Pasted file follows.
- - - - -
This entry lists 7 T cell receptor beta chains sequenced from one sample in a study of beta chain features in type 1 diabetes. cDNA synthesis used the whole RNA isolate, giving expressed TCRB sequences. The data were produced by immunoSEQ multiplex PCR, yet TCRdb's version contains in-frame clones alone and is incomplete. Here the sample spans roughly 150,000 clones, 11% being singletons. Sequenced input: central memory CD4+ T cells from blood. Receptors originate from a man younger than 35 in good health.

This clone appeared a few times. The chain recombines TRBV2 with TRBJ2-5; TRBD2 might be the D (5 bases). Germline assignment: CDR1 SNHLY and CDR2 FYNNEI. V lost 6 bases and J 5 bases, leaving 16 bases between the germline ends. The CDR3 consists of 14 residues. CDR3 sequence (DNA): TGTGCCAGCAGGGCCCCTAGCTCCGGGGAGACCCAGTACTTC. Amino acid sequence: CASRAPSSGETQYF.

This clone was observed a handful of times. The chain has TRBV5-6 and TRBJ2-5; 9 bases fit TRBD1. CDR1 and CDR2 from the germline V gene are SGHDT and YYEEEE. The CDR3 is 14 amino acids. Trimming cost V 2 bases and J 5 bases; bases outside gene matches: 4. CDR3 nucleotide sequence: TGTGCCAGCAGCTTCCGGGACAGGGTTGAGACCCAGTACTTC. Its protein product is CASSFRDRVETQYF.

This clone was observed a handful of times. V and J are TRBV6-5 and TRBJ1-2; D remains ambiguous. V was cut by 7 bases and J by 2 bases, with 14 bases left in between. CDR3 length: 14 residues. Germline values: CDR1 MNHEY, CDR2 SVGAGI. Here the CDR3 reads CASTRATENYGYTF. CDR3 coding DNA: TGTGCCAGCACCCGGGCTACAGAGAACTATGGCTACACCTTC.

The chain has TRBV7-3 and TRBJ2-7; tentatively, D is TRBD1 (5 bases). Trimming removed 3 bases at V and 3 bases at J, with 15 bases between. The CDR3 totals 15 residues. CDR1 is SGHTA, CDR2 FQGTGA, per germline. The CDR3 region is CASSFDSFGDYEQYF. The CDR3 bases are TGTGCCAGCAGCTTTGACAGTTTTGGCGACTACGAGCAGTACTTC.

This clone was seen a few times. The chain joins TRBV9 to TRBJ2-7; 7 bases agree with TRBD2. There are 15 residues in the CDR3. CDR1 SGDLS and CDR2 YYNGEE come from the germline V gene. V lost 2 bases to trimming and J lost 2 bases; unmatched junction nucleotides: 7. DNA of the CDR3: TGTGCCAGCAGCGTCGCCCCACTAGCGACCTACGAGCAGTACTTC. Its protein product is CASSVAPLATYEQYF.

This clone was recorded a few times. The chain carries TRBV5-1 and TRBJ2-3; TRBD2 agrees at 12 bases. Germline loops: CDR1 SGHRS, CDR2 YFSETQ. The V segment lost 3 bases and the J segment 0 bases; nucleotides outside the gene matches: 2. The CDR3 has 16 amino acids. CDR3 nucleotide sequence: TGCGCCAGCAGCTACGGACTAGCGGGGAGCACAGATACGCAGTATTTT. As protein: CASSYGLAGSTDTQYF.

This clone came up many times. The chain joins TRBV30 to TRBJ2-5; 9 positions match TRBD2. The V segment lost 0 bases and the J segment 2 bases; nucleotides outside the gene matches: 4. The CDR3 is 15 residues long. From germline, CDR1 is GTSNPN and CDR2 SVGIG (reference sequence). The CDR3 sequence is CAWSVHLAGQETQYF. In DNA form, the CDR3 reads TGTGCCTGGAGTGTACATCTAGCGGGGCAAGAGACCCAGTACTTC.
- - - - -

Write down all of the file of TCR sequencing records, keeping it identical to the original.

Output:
This entry lists 7 T cell receptor beta chains sequenced from one sample in a study of beta chain features in type 1 diabetes. cDNA synthesis used the whole RNA isolate, giving expressed TCRB sequences. The data were produced by immunoSEQ multiplex PCR, yet TCRdb's version contains in-frame clones alone and is incomplete. Here the sample spans roughly 150,000 clones, 11% being singletons. Sequenced input: central memory CD4+ T cells from blood. Receptors originate from a man younger than 35 in good health.

This clone appeared a few times. The chain recombines TRBV2 with TRBJ2-5; TRBD2 might be the D (5 bases). Germline assignment: CDR1 SNHLY and CDR2 FYNNEI. V lost 6 bases and J 5 bases, leaving 16 bases between the germline ends. The CDR3 consists of 14 residues. CDR3 sequence (DNA): TGTGCCAGCAGGGCCCCTAGCTCCGGGGAGACCCAGTACTTC. Amino acid sequence: CASRAPSSGETQYF.

This clone was observed a handful of times. The chain has TRBV5-6 and TRBJ2-5; 9 bases fit TRBD1. CDR1 and CDR2 from the germline V gene are SGHDT and YYEEEE. The CDR3 is 14 amino acids. Trimming cost V 2 bases and J 5 bases; bases outside gene matches: 4. CDR3 nucleotide sequence: TGTGCCAGCAGCTTCCGGGACAGGGTTGAGACCCAGTACTTC. Its protein product is CASSFRDRVETQYF.

This clone was observed a handful of times. V and J are TRBV6-5 and TRBJ1-2; D remains ambiguous. V was cut by 7 bases and J by 2 bases, with 14 bases left in between. CDR3 length: 14 residues. Germline values: CDR1 MNHEY, CDR2 SVGAGI. Here the CDR3 reads CASTRATENYGYTF. CDR3 coding DNA: TGTGCCAGCACCCGGGCTACAGAGAACTATGGCTACACCTTC.

The chain has TRBV7-3 and TRBJ2-7; tentatively, D is TRBD1 (5 bases). Trimming removed 3 bases at V and 3 bases at J, with 15 bases between. The CDR3 totals 15 residues. CDR1 is SGHTA, CDR2 FQGTGA, per germline. The CDR3 region is CASSFDSFGDYEQYF. The CDR3 bases are TGTGCCAGCAGCTTTGACAGTTTTGGCGACTACGAGCAGTACTTC.

This clone was seen a few times. The chain joins TRBV9 to TRBJ2-7; 7 bases agree with TRBD2. There are 15 residues in the CDR3. CDR1 SGDLS and CDR2 YYNGEE come from the germline V gene. V lost 2 bases to trimming and J lost 2 bases; unmatched junction nucleotides: 7. DNA of the CDR3: TGTGCCAGCAGCGTCGCCCCACTAGCGACCTACGAGCAGTACTTC. Its protein product is CASSVAPLATYEQYF.

This clone was recorded a few times. The chain carries TRBV5-1 and TRBJ2-3; TRBD2 agrees at 12 bases. Germline loops: CDR1 SGHRS, CDR2 YFSETQ. The V segment lost 3 bases and the J segment 0 bases; nucleotides outside the gene matches: 2. The CDR3 has 16 amino acids. CDR3 nucleotide sequence: TGCGCCAGCAGCTACGGACTAGCGGGGAGCACAGATACGCAGTATTTT. As protein: CASSYGLAGSTDTQYF.

This clone came up many times. The chain joins TRBV30 to TRBJ2-5; 9 positions match TRBD2. The V segment lost 0 bases and the J segment 2 bases; nucleotides outside the gene matches: 4. The CDR3 is 15 residues long. From germline, CDR1 is GTSNPN and CDR2 SVGIG (reference sequence). The CDR3 sequence is CAWSVHLAGQETQYF. In DNA form, the CDR3 reads TGTGCCTGGAGTGTACATCTAGCGGGGCAAGAGACCCAGTACTTC.